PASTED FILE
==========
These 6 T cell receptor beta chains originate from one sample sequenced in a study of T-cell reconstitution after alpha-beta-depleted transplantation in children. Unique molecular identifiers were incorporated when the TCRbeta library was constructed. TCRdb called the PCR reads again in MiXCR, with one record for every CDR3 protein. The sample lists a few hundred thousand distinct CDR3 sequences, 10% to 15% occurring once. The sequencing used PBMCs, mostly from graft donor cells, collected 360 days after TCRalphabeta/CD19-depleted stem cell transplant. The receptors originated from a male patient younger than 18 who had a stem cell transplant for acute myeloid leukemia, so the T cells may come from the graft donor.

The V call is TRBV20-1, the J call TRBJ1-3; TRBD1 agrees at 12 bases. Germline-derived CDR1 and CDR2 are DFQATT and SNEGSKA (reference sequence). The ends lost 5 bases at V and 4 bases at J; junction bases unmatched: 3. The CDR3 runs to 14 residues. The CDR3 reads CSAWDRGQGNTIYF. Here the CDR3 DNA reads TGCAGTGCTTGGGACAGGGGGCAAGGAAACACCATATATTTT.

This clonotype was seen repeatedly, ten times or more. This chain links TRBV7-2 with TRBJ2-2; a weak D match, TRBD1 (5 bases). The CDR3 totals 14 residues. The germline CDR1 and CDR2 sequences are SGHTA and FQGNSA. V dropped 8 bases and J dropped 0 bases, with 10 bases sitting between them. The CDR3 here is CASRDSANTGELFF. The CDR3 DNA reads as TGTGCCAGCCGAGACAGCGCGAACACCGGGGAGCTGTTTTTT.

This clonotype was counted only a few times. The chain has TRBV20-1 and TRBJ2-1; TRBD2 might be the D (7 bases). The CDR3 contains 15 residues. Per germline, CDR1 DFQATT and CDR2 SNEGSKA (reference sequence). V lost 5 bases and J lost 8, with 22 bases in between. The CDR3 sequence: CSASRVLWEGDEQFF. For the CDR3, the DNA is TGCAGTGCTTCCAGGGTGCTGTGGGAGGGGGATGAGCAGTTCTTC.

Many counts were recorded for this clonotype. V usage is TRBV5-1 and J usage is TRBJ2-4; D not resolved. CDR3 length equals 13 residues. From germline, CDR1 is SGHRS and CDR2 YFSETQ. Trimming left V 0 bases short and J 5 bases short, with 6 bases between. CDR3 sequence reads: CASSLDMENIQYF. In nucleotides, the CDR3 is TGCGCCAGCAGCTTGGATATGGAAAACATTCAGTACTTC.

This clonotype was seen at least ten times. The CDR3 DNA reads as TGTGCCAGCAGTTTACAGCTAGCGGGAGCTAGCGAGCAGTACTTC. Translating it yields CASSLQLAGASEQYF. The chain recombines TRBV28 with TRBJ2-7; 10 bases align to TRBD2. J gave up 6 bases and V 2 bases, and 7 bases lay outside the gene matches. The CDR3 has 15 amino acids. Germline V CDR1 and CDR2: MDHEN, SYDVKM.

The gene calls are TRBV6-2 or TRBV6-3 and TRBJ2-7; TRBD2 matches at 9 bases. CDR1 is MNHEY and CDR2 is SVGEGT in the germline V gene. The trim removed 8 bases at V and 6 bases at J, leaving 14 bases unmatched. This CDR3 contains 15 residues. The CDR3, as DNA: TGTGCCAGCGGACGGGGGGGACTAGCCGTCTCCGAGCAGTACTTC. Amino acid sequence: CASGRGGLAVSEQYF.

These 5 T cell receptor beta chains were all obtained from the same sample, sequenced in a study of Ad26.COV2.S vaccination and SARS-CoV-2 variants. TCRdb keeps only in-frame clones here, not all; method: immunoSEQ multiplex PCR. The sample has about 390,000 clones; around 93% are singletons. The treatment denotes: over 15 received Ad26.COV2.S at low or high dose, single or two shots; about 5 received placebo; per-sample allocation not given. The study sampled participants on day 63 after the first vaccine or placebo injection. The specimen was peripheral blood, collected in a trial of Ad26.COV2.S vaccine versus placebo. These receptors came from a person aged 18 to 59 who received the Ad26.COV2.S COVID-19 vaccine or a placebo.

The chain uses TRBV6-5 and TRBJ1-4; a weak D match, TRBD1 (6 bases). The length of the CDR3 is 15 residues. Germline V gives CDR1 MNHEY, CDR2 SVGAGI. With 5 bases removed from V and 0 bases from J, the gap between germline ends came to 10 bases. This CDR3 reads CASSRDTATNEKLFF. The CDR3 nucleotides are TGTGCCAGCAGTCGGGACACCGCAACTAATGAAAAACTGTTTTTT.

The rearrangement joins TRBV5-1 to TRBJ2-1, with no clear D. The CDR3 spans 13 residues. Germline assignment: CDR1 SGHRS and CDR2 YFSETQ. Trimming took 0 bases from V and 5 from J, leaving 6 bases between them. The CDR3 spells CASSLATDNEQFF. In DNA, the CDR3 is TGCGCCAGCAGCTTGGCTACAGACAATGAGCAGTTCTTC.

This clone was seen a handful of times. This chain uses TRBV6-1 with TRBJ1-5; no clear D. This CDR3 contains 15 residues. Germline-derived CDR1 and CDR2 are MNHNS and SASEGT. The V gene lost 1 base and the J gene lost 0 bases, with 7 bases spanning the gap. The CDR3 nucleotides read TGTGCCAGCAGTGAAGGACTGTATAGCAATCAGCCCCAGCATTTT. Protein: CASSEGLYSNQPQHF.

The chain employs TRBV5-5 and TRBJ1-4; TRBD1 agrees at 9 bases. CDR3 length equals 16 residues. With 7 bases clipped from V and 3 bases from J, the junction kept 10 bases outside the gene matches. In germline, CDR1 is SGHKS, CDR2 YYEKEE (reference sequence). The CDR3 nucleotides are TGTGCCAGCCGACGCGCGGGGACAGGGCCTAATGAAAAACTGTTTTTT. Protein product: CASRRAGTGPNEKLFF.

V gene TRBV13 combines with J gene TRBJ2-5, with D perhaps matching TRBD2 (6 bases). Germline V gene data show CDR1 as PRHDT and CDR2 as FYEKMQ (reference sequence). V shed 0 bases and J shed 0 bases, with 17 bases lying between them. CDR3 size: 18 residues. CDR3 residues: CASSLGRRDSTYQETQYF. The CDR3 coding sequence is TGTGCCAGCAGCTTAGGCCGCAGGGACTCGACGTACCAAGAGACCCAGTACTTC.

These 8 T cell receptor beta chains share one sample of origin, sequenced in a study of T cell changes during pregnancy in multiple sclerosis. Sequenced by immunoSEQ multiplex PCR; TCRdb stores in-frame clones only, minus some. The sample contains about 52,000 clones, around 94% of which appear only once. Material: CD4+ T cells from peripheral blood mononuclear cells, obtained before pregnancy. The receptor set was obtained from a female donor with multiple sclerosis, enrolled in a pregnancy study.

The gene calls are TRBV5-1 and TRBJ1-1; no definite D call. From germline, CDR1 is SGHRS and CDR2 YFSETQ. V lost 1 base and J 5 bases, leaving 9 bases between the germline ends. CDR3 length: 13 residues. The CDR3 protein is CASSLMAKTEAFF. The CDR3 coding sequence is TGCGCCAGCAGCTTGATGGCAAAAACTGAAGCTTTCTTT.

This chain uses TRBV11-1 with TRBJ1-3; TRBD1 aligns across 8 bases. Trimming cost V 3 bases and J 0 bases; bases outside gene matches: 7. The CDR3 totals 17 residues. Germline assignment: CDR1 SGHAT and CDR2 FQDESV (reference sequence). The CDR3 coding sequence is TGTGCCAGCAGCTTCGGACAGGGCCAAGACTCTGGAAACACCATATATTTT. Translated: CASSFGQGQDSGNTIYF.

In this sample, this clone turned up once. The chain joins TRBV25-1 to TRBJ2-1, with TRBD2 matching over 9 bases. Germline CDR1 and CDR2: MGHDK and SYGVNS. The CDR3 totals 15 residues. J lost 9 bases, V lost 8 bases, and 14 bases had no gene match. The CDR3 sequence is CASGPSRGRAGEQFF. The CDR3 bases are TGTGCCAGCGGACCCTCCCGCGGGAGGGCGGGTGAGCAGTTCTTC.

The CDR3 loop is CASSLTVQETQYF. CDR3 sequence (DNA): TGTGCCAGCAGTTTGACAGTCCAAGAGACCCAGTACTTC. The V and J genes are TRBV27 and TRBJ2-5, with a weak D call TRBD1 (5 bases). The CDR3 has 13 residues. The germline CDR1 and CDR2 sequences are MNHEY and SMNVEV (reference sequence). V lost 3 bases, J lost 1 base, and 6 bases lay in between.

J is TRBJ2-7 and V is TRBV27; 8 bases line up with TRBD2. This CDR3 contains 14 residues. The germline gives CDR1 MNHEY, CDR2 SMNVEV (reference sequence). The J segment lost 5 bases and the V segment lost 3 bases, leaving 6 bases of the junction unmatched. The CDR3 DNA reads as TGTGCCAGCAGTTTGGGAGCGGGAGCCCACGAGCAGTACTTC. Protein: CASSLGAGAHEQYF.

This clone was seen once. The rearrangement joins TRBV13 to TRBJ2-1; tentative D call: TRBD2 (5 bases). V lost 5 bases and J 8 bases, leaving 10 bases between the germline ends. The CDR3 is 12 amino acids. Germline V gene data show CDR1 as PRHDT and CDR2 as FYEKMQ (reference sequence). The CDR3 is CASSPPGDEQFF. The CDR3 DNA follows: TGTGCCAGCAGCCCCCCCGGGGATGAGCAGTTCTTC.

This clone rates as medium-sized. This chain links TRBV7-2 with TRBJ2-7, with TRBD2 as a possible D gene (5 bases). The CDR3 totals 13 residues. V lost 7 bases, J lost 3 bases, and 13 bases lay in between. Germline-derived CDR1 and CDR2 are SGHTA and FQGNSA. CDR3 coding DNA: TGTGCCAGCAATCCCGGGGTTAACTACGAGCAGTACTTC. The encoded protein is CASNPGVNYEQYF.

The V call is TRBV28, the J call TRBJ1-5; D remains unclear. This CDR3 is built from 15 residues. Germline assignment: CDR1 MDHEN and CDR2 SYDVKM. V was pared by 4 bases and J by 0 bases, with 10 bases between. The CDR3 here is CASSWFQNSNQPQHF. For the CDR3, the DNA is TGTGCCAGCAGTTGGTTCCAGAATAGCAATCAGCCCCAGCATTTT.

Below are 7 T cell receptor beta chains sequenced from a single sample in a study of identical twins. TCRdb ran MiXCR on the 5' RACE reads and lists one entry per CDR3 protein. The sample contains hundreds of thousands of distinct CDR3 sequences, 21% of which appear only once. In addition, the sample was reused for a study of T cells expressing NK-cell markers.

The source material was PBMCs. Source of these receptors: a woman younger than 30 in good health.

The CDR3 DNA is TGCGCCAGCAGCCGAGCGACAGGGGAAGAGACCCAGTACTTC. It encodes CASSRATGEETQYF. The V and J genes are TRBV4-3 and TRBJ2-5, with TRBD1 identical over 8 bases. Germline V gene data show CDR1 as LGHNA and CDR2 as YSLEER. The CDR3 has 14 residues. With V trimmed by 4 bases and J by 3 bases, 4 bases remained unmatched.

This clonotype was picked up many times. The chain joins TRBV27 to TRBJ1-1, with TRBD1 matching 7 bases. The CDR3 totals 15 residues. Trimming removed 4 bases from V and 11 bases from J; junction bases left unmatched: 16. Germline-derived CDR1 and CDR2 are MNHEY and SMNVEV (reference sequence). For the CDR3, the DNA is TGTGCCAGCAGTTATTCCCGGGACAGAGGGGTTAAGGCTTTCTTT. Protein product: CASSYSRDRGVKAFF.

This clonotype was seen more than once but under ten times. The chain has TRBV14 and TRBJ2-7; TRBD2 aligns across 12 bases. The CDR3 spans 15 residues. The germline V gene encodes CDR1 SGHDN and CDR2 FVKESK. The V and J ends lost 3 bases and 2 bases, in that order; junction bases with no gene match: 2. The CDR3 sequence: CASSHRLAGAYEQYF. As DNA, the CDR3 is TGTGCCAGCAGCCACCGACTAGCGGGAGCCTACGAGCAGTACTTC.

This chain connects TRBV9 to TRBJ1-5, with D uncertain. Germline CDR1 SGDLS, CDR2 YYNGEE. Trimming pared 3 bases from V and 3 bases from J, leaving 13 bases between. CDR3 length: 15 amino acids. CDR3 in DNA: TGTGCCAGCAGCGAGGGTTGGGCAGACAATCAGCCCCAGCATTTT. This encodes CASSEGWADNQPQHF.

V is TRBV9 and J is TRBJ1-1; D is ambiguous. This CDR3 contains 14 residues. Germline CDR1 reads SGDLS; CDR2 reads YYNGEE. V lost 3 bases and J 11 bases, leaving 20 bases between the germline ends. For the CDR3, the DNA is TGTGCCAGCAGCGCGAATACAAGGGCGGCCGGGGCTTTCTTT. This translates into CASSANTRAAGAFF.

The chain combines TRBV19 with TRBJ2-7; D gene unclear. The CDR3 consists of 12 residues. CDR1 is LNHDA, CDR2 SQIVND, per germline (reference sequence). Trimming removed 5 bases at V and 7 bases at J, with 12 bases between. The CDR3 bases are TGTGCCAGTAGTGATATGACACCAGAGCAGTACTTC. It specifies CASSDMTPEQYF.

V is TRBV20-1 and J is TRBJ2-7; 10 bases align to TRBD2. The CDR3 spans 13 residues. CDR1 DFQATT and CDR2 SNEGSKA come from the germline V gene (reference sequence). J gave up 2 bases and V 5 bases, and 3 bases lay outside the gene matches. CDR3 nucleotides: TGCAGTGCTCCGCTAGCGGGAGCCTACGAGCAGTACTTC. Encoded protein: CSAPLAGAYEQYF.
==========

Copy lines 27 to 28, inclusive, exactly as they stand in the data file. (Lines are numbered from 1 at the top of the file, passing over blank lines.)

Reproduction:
This clonotype was seen more than once but under ten times. The chain has TRBV14 and TRBJ2-7; TRBD2 aligns across 12 bases. The CDR3 spans 15 residues. The germline V gene encodes CDR1 SGHDN and CDR2 FVKESK. The V and J ends lost 3 bases and 2 bases, in that order; junction bases with no gene match: 2. The CDR3 sequence: CASSHRLAGAYEQYF. As DNA, the CDR3 is TGTGCCAGCAGCCACCGACTAGCGGGAGCCTACGAGCAGTACTTC.

This chain connects TRBV9 to TRBJ1-5, with D uncertain. Germline CDR1 SGDLS, CDR2 YYNGEE. Trimming pared 3 bases from V and 3 bases from J, leaving 13 bases between. CDR3 length: 15 amino acids. CDR3 in DNA: TGTGCCAGCAGCGAGGGTTGGGCAGACAATCAGCCCCAGCATTTT. This encodes CASSEGWADNQPQHF.